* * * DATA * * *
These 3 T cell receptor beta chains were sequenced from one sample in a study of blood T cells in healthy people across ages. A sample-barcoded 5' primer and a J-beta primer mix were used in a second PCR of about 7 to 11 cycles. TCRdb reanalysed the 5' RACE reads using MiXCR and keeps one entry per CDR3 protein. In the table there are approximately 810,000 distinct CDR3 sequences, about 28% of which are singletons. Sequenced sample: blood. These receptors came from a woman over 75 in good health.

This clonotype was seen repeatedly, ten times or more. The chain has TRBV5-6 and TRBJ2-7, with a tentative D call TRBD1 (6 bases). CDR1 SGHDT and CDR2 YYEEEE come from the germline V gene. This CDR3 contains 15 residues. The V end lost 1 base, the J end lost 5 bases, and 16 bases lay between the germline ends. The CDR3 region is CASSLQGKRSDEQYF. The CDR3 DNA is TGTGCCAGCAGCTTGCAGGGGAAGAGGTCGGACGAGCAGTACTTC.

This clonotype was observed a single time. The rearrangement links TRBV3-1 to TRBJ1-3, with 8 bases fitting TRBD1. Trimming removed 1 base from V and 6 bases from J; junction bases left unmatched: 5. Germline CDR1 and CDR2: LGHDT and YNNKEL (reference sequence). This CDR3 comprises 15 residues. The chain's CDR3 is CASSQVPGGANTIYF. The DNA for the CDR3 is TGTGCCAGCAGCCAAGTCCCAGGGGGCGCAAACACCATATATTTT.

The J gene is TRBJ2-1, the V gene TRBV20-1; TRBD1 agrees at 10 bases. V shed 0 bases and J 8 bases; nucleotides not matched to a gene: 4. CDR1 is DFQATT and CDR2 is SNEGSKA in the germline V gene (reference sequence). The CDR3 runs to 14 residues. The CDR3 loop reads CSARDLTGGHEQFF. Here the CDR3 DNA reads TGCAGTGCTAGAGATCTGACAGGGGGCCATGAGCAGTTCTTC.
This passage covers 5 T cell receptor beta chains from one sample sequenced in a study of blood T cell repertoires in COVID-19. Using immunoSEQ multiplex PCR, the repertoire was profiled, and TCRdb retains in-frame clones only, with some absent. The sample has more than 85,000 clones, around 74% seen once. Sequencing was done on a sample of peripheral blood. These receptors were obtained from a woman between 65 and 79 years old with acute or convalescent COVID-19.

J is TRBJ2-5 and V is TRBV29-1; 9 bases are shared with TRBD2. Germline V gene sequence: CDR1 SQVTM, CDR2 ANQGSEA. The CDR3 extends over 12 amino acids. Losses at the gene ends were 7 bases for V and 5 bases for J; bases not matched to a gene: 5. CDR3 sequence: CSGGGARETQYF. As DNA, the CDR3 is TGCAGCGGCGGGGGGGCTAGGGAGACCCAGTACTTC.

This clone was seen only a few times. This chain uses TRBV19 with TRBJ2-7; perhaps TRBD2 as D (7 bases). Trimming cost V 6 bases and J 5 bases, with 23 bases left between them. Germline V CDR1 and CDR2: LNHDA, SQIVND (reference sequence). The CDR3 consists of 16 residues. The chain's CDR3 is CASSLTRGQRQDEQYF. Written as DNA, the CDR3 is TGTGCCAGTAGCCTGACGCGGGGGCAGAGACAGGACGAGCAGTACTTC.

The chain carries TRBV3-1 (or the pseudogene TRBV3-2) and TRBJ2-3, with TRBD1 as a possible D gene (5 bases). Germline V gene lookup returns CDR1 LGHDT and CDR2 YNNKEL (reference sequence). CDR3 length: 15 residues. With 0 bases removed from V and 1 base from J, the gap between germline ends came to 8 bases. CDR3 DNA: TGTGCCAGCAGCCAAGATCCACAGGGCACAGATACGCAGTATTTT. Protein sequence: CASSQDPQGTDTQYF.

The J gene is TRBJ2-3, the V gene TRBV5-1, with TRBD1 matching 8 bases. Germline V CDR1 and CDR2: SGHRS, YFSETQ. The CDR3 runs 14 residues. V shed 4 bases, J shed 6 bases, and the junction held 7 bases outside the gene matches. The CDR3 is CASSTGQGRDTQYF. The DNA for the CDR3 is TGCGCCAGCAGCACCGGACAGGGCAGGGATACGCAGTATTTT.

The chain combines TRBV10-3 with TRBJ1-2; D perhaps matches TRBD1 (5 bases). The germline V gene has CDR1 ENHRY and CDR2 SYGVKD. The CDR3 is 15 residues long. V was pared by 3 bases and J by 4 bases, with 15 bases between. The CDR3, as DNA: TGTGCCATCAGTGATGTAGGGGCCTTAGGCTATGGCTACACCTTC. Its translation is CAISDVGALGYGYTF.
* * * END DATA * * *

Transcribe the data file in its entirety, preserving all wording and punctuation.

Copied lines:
These 3 T cell receptor beta chains were sequenced from one sample in a study of blood T cells in healthy people across ages. A sample-barcoded 5' primer and a J-beta primer mix were used in a second PCR of about 7 to 11 cycles. TCRdb reanalysed the 5' RACE reads using MiXCR and keeps one entry per CDR3 protein. In the table there are approximately 810,000 distinct CDR3 sequences, about 28% of which are singletons. Sequenced sample: blood. These receptors came from a woman over 75 in good health.

This clonotype was seen repeatedly, ten times or more. The chain has TRBV5-6 and TRBJ2-7, with a tentative D call TRBD1 (6 bases). CDR1 SGHDT and CDR2 YYEEEE come from the germline V gene. This CDR3 contains 15 residues. The V end lost 1 base, the J end lost 5 bases, and 16 bases lay between the germline ends. The CDR3 region is CASSLQGKRSDEQYF. The CDR3 DNA is TGTGCCAGCAGCTTGCAGGGGAAGAGGTCGGACGAGCAGTACTTC.

This clonotype was observed a single time. The rearrangement links TRBV3-1 to TRBJ1-3, with 8 bases fitting TRBD1. Trimming removed 1 base from V and 6 bases from J; junction bases left unmatched: 5. Germline CDR1 and CDR2: LGHDT and YNNKEL (reference sequence). This CDR3 comprises 15 residues. The chain's CDR3 is CASSQVPGGANTIYF. The DNA for the CDR3 is TGTGCCAGCAGCCAAGTCCCAGGGGGCGCAAACACCATATATTTT.

The J gene is TRBJ2-1, the V gene TRBV20-1; TRBD1 agrees at 10 bases. V shed 0 bases and J 8 bases; nucleotides not matched to a gene: 4. CDR1 is DFQATT and CDR2 is SNEGSKA in the germline V gene (reference sequence). The CDR3 runs to 14 residues. The CDR3 loop reads CSARDLTGGHEQFF. Here the CDR3 DNA reads TGCAGTGCTAGAGATCTGACAGGGGGCCATGAGCAGTTCTTC.
This passage covers 5 T cell receptor beta chains from one sample sequenced in a study of blood T cell repertoires in COVID-19. Using immunoSEQ multiplex PCR, the repertoire was profiled, and TCRdb retains in-frame clones only, with some absent. The sample has more than 85,000 clones, around 74% seen once. Sequencing was done on a sample of peripheral blood. These receptors were obtained from a woman between 65 and 79 years old with acute or convalescent COVID-19.

J is TRBJ2-5 and V is TRBV29-1; 9 bases are shared with TRBD2. Germline V gene sequence: CDR1 SQVTM, CDR2 ANQGSEA. The CDR3 extends over 12 amino acids. Losses at the gene ends were 7 bases for V and 5 bases for J; bases not matched to a gene: 5. CDR3 sequence: CSGGGARETQYF. As DNA, the CDR3 is TGCAGCGGCGGGGGGGCTAGGGAGACCCAGTACTTC.

This clone was seen only a few times. This chain uses TRBV19 with TRBJ2-7; perhaps TRBD2 as D (7 bases). Trimming cost V 6 bases and J 5 bases, with 23 bases left between them. Germline V CDR1 and CDR2: LNHDA, SQIVND (reference sequence). The CDR3 consists of 16 residues. The chain's CDR3 is CASSLTRGQRQDEQYF. Written as DNA, the CDR3 is TGTGCCAGTAGCCTGACGCGGGGGCAGAGACAGGACGAGCAGTACTTC.

The chain carries TRBV3-1 (or the pseudogene TRBV3-2) and TRBJ2-3, with TRBD1 as a possible D gene (5 bases). Germline V gene lookup returns CDR1 LGHDT and CDR2 YNNKEL (reference sequence). CDR3 length: 15 residues. With 0 bases removed from V and 1 base from J, the gap between germline ends came to 8 bases. CDR3 DNA: TGTGCCAGCAGCCAAGATCCACAGGGCACAGATACGCAGTATTTT. Protein sequence: CASSQDPQGTDTQYF.

The J gene is TRBJ2-3, the V gene TRBV5-1, with TRBD1 matching 8 bases. Germline V CDR1 and CDR2: SGHRS, YFSETQ. The CDR3 runs 14 residues. V shed 4 bases, J shed 6 bases, and the junction held 7 bases outside the gene matches. The CDR3 is CASSTGQGRDTQYF. The DNA for the CDR3 is TGCGCCAGCAGCACCGGACAGGGCAGGGATACGCAGTATTTT.

The chain combines TRBV10-3 with TRBJ1-2; D perhaps matches TRBD1 (5 bases). The germline V gene has CDR1 ENHRY and CDR2 SYGVKD. The CDR3 is 15 residues long. V was pared by 3 bases and J by 4 bases, with 15 bases between. The CDR3, as DNA: TGTGCCATCAGTGATGTAGGGGCCTTAGGCTATGGCTACACCTTC. Its translation is CAISDVGALGYGYTF.